‘I can still be part of the sport’
There is reason for hope. There are people who remain intrigued by the idea of giving back to sports they loved by becoming officials. Becky Flynn is a retired teacher in Beresford, South Dakota, who coached high school volleyball in Chamberlain and Beresford for more than 20 years.
Very recently, she decided to share her knowledge of the game by becoming an official. She officiates volleyball matches from youth to high school levels.
“A friend will come up to me and say, ‘Hi Becky, I heard you’re reffing? How is it going?’” she said. “And I tell them, ‘I love reffing because I can still be part of the sport.’ I never thought I would become a ref or anything like that but I knew when I retired I wasn’t going to just sit back and do nothing. This is one way I can stay involved.”
Laurie Thompson has been coordinating staffing of volleyball officials at the Sanford Pentagon since it opened and will be will be entering her 17th year as a club, high school and college volleyball official herself. As someone involved in staffing tournaments and camps at the facility, she has a vested interest in bringing more people into the field.
“We are always looking for young people to get involved,” she said. “I’ve found that the best refs are the players. They know the game inside and out. … We work on one thing at a time and we work on specific things. If you’re starting out with middle school and you’re the only official, just start it and finish it and make sure the girls have a good experience. Sometimes a newer official will be like ‘Oh, I didn’t get that one right.’ But I tell them they’ll be fine – it just takes a little bit of time.”
During the summer when he’s refereeing youth tournaments, Lower will talk to players between basketball games encouraging them to consider officiating when they get older.
“I tell them it’s a great thing to try,” Lower said. “And I talk to them about how that adrenaline rush I got before a basketball game as a player is the same feeling I get when I referee. We’re still competing. We’re trying to get every play right. It’s never going to happen but we try. I absolutely love it.”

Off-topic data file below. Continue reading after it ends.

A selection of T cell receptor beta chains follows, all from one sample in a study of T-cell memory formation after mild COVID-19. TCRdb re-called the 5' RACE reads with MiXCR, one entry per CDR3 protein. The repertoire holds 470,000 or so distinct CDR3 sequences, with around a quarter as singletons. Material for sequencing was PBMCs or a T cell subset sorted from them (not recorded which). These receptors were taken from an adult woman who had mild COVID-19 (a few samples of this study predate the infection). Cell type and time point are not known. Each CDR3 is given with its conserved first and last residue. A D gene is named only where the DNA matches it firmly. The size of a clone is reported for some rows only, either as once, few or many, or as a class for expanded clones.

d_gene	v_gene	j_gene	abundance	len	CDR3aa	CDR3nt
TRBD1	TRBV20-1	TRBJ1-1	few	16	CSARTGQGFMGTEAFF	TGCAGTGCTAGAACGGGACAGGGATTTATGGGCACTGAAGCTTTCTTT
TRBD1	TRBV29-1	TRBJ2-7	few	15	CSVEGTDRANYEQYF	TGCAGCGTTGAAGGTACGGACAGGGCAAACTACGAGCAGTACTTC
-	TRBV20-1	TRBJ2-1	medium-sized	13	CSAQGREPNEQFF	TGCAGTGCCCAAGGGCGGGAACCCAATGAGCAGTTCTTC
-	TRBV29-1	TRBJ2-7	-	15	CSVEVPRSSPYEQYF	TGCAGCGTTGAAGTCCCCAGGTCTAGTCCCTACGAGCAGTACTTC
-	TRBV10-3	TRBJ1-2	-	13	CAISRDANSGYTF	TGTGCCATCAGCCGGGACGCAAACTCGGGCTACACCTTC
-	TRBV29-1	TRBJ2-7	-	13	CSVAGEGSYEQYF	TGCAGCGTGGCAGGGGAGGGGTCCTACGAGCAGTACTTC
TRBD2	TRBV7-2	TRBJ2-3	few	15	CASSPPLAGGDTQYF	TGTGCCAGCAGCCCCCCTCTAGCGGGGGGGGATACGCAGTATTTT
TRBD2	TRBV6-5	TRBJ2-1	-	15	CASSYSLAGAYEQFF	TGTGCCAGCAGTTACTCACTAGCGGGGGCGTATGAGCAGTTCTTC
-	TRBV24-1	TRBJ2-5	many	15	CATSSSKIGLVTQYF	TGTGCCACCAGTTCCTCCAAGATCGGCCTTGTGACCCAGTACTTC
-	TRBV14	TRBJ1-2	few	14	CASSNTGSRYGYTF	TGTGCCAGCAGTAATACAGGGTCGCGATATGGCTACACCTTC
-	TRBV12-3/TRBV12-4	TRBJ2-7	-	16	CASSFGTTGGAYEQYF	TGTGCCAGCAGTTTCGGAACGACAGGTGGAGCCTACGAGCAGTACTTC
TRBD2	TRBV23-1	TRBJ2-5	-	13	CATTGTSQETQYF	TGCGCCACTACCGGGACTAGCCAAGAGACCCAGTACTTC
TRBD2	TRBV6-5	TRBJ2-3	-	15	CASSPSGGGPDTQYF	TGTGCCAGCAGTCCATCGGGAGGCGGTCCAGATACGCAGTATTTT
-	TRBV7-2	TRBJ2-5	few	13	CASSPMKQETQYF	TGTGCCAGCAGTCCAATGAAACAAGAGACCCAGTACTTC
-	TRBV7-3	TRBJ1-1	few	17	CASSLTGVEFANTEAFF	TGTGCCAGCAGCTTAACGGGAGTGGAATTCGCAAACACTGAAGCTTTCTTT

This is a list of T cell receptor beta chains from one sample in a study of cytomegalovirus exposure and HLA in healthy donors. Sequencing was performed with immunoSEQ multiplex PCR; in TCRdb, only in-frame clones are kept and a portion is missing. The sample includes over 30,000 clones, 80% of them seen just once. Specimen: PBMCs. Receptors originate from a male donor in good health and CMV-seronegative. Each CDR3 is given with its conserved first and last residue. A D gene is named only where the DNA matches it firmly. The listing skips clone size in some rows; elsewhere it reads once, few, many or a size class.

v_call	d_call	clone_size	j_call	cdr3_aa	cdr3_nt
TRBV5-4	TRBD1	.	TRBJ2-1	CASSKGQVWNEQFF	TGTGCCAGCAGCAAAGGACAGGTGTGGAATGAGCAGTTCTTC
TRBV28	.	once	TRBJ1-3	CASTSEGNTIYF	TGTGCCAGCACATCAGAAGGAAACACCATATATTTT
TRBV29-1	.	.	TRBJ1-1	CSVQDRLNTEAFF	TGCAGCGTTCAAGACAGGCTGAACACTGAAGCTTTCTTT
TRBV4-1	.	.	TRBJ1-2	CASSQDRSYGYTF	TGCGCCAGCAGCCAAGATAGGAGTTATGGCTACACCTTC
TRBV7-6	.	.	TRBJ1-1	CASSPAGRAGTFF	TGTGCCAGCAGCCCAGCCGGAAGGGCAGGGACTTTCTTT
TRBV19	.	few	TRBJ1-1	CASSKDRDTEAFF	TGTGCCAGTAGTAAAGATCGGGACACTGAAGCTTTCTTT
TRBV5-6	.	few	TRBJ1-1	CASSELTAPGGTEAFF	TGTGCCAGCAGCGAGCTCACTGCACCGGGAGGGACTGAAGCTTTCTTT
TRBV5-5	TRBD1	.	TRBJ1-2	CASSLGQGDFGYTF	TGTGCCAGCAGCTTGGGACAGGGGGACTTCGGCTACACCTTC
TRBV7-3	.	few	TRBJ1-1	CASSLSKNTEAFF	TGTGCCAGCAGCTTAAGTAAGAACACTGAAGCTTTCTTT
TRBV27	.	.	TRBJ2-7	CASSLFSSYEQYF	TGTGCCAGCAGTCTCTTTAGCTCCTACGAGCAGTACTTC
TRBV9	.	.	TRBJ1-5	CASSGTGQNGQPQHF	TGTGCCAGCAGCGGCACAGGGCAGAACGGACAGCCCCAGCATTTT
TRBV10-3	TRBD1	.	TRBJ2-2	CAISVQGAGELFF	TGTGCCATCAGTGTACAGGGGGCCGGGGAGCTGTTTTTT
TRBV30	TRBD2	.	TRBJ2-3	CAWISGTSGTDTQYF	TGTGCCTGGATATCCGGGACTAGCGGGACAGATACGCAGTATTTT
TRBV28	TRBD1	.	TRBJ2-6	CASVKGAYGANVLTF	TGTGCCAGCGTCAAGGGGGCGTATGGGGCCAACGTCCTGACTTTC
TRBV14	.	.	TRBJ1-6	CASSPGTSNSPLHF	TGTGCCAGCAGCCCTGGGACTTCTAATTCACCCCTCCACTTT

That kind of stewardship of the profession is admirable. But also crucial. Presenting the craft in a positive light will need to be part of boosting the numbers of officials in all sports. Getting there will necessarily provide both opportunities and support.
“As referees we’re independent contractors – we’re not Sanford employees,” Janisch said. “But we’re treated like rock stars at the Pentagon and they know us on a first-name basis. Much like any workplace, it becomes a community. It’s like a second family. There’s no doubt that exists at the Pentagon.”
Ideally, establishing that same kind of environment can extend beyond the court to the spectators. We’re all officially human, after all.
“Pause before you walk into a competition of your child and remember why you’re there,” Hilton said. “And why are you there? You’re there to give your child life experience. You’re there to give your child the opportunity to work with a team and to accept winning and losing and good calls and bad calls.”